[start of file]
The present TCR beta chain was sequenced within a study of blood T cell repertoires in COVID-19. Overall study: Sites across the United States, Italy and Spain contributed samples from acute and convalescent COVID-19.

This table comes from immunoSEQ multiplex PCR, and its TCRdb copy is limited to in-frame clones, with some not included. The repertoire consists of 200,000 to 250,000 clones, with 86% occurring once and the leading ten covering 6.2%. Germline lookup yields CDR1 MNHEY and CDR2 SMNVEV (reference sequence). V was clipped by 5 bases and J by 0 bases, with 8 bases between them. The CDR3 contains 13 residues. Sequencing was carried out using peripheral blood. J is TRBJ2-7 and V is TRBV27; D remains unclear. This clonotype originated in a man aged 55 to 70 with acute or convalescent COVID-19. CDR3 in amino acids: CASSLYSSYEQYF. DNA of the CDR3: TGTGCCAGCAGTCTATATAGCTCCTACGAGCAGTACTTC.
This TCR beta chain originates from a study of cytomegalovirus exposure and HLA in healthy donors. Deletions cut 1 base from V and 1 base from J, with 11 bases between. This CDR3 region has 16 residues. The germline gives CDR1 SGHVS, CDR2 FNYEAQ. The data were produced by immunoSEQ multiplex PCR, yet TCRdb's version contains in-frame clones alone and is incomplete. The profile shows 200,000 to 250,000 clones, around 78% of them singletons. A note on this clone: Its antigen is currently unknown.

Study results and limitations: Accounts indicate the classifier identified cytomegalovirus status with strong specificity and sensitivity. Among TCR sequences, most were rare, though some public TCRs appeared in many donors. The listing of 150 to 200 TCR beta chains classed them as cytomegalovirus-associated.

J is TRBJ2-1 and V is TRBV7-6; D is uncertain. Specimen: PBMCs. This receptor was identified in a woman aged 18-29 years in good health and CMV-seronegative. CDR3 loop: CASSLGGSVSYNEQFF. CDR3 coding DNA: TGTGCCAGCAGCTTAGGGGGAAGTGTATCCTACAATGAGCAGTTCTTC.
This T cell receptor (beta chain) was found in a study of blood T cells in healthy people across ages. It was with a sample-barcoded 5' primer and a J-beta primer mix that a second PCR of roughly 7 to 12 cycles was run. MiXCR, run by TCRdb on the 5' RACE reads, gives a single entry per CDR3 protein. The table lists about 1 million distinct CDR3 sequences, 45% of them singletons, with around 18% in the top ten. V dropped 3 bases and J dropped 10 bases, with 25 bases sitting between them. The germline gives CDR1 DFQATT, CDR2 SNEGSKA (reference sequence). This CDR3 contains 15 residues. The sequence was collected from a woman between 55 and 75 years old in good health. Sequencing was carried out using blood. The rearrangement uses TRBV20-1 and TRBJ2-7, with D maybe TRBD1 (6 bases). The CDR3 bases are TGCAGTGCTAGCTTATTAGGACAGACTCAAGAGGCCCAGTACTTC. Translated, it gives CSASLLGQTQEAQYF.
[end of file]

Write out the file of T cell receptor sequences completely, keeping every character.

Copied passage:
The present TCR beta chain was sequenced within a study of blood T cell repertoires in COVID-19. Overall study: Sites across the United States, Italy and Spain contributed samples from acute and convalescent COVID-19.

This table comes from immunoSEQ multiplex PCR, and its TCRdb copy is limited to in-frame clones, with some not included. The repertoire consists of 200,000 to 250,000 clones, with 86% occurring once and the leading ten covering 6.2%. Germline lookup yields CDR1 MNHEY and CDR2 SMNVEV (reference sequence). V was clipped by 5 bases and J by 0 bases, with 8 bases between them. The CDR3 contains 13 residues. Sequencing was carried out using peripheral blood. J is TRBJ2-7 and V is TRBV27; D remains unclear. This clonotype originated in a man aged 55 to 70 with acute or convalescent COVID-19. CDR3 in amino acids: CASSLYSSYEQYF. DNA of the CDR3: TGTGCCAGCAGTCTATATAGCTCCTACGAGCAGTACTTC.
This TCR beta chain originates from a study of cytomegalovirus exposure and HLA in healthy donors. Deletions cut 1 base from V and 1 base from J, with 11 bases between. This CDR3 region has 16 residues. The germline gives CDR1 SGHVS, CDR2 FNYEAQ. The data were produced by immunoSEQ multiplex PCR, yet TCRdb's version contains in-frame clones alone and is incomplete. The profile shows 200,000 to 250,000 clones, around 78% of them singletons. A note on this clone: Its antigen is currently unknown.

Study results and limitations: Accounts indicate the classifier identified cytomegalovirus status with strong specificity and sensitivity. Among TCR sequences, most were rare, though some public TCRs appeared in many donors. The listing of 150 to 200 TCR beta chains classed them as cytomegalovirus-associated.

J is TRBJ2-1 and V is TRBV7-6; D is uncertain. Specimen: PBMCs. This receptor was identified in a woman aged 18-29 years in good health and CMV-seronegative. CDR3 loop: CASSLGGSVSYNEQFF. CDR3 coding DNA: TGTGCCAGCAGCTTAGGGGGAAGTGTATCCTACAATGAGCAGTTCTTC.
This T cell receptor (beta chain) was found in a study of blood T cells in healthy people across ages. It was with a sample-barcoded 5' primer and a J-beta primer mix that a second PCR of roughly 7 to 12 cycles was run. MiXCR, run by TCRdb on the 5' RACE reads, gives a single entry per CDR3 protein. The table lists about 1 million distinct CDR3 sequences, 45% of them singletons, with around 18% in the top ten. V dropped 3 bases and J dropped 10 bases, with 25 bases sitting between them. The germline gives CDR1 DFQATT, CDR2 SNEGSKA (reference sequence). This CDR3 contains 15 residues. The sequence was collected from a woman between 55 and 75 years old in good health. Sequencing was carried out using blood. The rearrangement uses TRBV20-1 and TRBJ2-7, with D maybe TRBD1 (6 bases). The CDR3 bases are TGCAGTGCTAGCTTATTAGGACAGACTCAAGAGGCCCAGTACTTC. Translated, it gives CSASLLGQTQEAQYF.